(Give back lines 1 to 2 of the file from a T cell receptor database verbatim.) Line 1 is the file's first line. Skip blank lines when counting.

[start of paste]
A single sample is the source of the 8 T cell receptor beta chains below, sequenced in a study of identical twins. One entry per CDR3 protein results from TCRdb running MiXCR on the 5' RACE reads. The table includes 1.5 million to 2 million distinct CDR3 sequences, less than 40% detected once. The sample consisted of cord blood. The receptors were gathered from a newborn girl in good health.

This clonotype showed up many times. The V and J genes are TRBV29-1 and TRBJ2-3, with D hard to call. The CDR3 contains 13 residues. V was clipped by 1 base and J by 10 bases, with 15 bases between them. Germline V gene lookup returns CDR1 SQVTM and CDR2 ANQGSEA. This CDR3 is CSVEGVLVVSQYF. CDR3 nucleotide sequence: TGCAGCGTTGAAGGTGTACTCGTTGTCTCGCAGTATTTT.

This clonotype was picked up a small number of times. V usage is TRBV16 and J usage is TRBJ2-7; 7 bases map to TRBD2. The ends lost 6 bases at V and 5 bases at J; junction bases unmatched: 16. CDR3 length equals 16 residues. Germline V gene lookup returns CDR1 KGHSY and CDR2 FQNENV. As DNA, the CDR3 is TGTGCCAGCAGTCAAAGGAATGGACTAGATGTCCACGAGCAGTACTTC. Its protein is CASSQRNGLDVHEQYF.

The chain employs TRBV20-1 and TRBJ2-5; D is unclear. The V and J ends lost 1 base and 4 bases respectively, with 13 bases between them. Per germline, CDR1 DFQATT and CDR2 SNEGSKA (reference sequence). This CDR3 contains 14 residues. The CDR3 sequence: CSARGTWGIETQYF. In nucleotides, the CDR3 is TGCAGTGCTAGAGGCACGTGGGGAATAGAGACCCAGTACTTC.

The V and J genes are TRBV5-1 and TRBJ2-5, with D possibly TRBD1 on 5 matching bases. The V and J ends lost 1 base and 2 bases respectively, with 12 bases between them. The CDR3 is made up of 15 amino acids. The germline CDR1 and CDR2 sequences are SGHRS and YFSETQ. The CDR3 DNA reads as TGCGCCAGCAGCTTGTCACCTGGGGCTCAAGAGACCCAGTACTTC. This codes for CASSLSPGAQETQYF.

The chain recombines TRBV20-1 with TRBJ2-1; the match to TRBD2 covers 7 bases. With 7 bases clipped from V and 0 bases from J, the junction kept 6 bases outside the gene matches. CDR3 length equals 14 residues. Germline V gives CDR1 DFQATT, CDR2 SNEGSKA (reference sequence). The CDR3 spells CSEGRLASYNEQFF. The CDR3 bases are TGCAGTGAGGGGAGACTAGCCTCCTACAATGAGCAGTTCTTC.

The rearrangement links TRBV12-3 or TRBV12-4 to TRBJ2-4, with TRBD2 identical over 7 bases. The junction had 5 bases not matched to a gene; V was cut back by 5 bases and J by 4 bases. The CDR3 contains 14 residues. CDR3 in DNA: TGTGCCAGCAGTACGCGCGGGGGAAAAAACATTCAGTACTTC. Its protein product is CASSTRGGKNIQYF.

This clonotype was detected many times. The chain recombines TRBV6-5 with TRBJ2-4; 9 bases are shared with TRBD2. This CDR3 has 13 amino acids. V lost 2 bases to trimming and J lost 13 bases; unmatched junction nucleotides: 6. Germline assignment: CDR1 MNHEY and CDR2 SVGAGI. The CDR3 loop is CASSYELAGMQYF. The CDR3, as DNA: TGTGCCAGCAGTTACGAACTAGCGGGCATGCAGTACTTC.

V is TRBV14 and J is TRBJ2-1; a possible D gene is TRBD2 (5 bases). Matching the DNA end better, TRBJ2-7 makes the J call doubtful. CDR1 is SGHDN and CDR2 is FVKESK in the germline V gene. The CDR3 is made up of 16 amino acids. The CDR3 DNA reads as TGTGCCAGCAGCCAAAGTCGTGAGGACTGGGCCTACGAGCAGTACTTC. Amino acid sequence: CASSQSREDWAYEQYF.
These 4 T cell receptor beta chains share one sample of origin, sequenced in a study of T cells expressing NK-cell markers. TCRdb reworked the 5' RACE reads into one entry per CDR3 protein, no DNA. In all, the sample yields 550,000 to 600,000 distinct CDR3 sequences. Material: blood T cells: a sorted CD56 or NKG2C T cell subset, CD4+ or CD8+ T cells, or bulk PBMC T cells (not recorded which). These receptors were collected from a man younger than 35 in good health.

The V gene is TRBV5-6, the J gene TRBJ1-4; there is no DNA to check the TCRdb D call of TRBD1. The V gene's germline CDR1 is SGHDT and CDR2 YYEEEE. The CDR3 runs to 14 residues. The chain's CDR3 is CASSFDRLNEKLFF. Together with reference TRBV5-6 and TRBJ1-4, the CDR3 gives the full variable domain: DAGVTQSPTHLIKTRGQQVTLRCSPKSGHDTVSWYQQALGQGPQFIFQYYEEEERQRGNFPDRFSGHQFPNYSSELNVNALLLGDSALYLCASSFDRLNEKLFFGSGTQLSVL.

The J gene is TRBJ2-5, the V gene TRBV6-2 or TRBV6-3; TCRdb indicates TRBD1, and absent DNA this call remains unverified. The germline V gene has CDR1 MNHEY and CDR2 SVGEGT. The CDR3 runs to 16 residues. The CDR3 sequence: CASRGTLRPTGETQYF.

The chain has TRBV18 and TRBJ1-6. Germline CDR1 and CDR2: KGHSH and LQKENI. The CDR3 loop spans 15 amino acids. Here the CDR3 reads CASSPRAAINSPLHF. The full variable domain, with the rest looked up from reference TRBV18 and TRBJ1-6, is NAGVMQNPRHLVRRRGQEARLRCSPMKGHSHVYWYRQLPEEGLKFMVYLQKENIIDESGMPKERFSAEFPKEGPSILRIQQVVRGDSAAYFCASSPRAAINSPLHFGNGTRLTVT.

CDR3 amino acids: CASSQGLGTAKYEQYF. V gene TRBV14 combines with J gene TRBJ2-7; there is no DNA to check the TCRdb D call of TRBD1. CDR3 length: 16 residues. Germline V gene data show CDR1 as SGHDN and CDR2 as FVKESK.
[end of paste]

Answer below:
A single sample is the source of the 8 T cell receptor beta chains below, sequenced in a study of identical twins. One entry per CDR3 protein results from TCRdb running MiXCR on the 5' RACE reads. The table includes 1.5 million to 2 million distinct CDR3 sequences, less than 40% detected once. The sample consisted of cord blood. The receptors were gathered from a newborn girl in good health.

This clonotype showed up many times. The V and J genes are TRBV29-1 and TRBJ2-3, with D hard to call. The CDR3 contains 13 residues. V was clipped by 1 base and J by 10 bases, with 15 bases between them. Germline V gene lookup returns CDR1 SQVTM and CDR2 ANQGSEA. This CDR3 is CSVEGVLVVSQYF. CDR3 nucleotide sequence: TGCAGCGTTGAAGGTGTACTCGTTGTCTCGCAGTATTTT.